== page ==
Admiral Marius Nement looked on with satisfaction as a flight of bombers returned to his carrier, the flagship of a fleet that his nation had built in a few short years since the newcomers had arrived. The Admiral had started his service in the Second Slave War, almost thirty years prior. He had been a lieutenant on one of the battleships that had bombarded Pandac at the end of the war, and ships had not changed much in the first 25 years of his career. The knowledge the newcomers had brought with them had changed the world very swiftly.
The blockade around the island was as tight as modern technology could make it. The prior winter’s bad weather had broken, and from what he could see, the Wizards’ stronghold was on the verge of collapse. If they had anyone left to assail the steel ships directly, they did not send them out, and the balls of fire or ice flung from the island were more sporadic while bombs fell more regularly, limited mostly by their ability to fuel the planes.
One of the newcomers, an engineer named Harry Hoyle, was on board as an advisor. He knew as much about the big planes as anyone who could be spared for the fleet, and had apparently made a study of what the newcomers called the Second World War. Most of all, though, he was the newcomers’ expert on the big bombs that the fleet held in reserve.
“Do you think we’ll need to use them?” Hoyle had asked at the Captain’s dinner the prior night.
“I certainly hope not,” replied the Admiral, “but I’m glad I don’t have to make the choice whether to land an army if they don’t surrender.”
The conversation moved on, but today he had called Hoyle to the flag bridge to discuss flight operations. Their conversation had wound down, and Hoyle would likely have returned to consult with the engineering staff had they not been watching the bombers return.
Then, suddenly, there was a very bright flash in the eastern sky, almost blinding, and as vision returned he could see it was followed by a gigantic plume of smoke or steam past the horizon rapidly rising as high as one could see.
“Holy cow,” said Hoyle. “They’ve actually got one.” Then, after a moment: “We’ve got minutes before a shock wave reaches us, Admiral. Possibly a tidal wave after that.”
Orders went out first, questions later. “Mr. Hoyle, does this mean that they’ve got these bombs as well?”
“That looked too large to be anything else from my world. Given magic, I couldn’t say for sure. I think it has to be something like this, not straight magic, though - if they had that much power left, rationally, they’d have used it on us.”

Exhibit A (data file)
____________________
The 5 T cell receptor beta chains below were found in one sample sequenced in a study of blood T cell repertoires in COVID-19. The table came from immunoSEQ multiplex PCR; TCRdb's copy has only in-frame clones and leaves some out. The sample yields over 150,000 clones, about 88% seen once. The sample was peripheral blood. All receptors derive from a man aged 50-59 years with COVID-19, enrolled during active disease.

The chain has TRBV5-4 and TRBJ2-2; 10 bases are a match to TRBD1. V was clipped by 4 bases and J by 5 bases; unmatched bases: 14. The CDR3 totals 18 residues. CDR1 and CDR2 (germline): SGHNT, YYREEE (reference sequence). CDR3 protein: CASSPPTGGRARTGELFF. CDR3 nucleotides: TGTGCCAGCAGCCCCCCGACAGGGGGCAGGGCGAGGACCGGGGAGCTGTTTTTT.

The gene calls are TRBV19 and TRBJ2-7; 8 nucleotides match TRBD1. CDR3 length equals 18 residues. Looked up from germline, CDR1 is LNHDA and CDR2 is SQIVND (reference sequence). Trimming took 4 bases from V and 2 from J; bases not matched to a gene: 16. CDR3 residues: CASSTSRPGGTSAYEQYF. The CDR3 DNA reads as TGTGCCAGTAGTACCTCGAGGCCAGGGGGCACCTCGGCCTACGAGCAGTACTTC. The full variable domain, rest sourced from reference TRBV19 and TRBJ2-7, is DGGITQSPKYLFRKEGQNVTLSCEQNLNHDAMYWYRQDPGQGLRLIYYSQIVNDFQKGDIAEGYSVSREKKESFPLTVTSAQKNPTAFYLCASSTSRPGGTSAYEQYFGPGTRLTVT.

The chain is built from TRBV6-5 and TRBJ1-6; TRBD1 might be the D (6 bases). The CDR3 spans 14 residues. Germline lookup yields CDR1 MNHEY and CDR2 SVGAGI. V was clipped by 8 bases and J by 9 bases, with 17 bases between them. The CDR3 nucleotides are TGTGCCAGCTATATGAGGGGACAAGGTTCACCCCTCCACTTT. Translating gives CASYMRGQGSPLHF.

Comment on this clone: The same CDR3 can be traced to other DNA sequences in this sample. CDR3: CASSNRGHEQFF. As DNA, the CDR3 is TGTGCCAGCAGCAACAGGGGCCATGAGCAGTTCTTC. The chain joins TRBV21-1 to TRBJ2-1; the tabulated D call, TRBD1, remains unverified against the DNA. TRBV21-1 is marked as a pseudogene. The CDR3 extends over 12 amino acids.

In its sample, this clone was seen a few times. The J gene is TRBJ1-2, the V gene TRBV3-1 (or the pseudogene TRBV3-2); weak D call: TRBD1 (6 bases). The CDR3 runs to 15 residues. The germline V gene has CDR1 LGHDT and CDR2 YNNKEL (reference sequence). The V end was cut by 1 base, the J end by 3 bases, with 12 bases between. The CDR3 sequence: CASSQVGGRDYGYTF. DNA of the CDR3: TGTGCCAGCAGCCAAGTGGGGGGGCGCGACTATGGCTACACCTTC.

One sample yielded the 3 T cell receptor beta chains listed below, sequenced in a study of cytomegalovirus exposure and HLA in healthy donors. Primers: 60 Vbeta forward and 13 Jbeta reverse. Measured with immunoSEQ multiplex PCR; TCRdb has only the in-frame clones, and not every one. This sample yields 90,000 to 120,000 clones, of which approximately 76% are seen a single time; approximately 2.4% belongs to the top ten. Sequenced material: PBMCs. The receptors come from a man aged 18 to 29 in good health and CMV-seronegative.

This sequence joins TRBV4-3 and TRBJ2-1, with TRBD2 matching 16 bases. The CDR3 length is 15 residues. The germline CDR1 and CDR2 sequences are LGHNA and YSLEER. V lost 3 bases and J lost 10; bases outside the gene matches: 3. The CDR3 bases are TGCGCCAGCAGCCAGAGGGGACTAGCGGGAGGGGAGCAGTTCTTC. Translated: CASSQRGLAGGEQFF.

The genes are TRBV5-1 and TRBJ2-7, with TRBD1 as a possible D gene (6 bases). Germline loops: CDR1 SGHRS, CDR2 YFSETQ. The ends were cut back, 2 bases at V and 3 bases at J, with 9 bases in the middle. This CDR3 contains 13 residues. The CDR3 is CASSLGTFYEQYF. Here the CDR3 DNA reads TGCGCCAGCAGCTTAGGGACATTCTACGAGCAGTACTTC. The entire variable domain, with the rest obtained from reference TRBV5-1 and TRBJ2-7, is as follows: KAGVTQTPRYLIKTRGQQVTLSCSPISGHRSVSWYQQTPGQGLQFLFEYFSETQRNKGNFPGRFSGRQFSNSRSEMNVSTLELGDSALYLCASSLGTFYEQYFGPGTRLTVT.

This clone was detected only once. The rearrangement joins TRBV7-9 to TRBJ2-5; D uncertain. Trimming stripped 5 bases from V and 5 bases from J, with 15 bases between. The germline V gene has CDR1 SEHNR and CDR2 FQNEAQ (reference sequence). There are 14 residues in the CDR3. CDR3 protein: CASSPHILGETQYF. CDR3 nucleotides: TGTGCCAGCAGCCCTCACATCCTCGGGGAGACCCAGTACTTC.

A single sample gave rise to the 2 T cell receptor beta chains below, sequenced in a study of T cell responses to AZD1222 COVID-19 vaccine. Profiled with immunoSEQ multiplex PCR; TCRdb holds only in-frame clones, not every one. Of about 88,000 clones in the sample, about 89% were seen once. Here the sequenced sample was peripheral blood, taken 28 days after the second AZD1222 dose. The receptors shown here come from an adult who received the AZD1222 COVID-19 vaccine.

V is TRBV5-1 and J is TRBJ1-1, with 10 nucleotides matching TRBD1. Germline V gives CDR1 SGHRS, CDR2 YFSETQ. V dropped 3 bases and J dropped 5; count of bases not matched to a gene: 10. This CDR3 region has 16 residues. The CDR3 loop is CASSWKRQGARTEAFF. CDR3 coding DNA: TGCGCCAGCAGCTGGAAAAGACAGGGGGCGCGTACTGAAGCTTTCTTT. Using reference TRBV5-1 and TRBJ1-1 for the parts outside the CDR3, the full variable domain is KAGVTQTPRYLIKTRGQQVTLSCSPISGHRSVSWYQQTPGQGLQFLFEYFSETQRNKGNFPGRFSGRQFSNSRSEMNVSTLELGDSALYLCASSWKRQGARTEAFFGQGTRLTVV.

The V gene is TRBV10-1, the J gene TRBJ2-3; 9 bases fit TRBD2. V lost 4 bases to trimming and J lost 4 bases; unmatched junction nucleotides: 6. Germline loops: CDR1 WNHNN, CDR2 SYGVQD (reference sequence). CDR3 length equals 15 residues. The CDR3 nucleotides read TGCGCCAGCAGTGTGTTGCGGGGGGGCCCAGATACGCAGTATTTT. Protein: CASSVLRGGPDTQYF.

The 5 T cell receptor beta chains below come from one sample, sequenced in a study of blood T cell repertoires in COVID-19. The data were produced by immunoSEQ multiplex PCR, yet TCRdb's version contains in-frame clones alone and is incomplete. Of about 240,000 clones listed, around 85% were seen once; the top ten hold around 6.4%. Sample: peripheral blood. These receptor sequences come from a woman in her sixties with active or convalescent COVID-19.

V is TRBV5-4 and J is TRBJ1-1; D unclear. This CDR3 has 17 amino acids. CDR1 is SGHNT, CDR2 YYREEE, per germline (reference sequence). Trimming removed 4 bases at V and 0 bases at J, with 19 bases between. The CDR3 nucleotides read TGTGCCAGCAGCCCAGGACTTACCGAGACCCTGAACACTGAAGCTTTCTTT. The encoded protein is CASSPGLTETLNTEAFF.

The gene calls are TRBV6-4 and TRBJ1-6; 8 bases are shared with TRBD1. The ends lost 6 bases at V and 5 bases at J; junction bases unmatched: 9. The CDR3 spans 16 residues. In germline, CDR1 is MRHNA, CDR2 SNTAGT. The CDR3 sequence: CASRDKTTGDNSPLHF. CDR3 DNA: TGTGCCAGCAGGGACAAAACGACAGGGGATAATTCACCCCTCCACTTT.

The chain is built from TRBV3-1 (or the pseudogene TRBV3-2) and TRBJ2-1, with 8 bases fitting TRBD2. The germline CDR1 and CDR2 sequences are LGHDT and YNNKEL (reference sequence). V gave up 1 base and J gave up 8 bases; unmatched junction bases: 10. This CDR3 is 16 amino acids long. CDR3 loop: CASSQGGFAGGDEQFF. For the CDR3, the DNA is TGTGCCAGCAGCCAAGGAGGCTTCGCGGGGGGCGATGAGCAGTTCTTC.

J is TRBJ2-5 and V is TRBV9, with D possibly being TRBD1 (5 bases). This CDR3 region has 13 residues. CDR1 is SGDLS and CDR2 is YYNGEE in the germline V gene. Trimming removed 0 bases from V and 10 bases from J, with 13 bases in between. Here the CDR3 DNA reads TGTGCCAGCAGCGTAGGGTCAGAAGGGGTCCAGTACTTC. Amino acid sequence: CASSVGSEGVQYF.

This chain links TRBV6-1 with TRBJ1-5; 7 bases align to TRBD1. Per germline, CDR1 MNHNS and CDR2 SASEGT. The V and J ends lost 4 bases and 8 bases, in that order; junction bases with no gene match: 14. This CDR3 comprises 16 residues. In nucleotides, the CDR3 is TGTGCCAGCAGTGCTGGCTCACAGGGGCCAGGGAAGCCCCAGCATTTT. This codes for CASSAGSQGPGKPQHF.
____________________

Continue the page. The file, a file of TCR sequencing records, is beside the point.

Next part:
“You’ve seen the photos of what they left of Behele and their own people. The wizards are anything but rational.”
The fleet was far enough away from the island that it weathered the blast, and Hoyle was wrong - tidal waves do not form in deep water. Instead, the wave hit all along the coast of the Etciv and of Toyeri, with many lives lost, a final retribution of the guild - indiscriminate to whether it killed enemies or their former allies.
The cloud had gone up into the stratosphere, but it also spread out across the fleet, terrifyingly dark but there was no obvious ill effect; Hoyle and the ship’s senior magician had each taken measurements, and come to the same conclusion - this was the result of some kind of magic, not the physics that Hoyle’s bombs would have used, and if there was any danger to it, it was deeply hidden.
The cloud took hours to settle, and left a fine ash on every surface. After the decks were cleared, the fleet sent out a reconnaissance plane. As it approached where the island should have been, no anti-aircraft fire, neither magical or fired from guns, greeted it. Indeed, where the island should have been there was an open ocean and the only sign of it was scattered floating debris and odd new volcanic rocks floating on the waves.
Whatever magic the Wizards had used, it was something of remarkable subtlety for the amount of power it had unleashed; destroying an island that large directly would have echoed throughout the world in ways even untrained but magically sensitive people would have felt. It was debated by the greatest magicians of the age, or at least those who had not stayed part of the guild after it broke its traditional neutrality and thus perished with the Island. The consensus they came to was that the guild had somehow tapped into the natural magic and geologic forces that had led the guild to settle its headquarters there in the first place.
To the rest of the world, that the guild was gone and had blown themselves up was enough; the war was over. The newcomers’ bombs, useless in peacetime, were dismantled and remained a great secret of the war.
I remembered that Disney movie Enchanted!
First comment, thanks for reading!
And *lol* that was unintentional, but yeah, I can see it :D
If anyone has a strong opinion that the 3rd person interlude sections should be marked as separate chapters, please LMK :)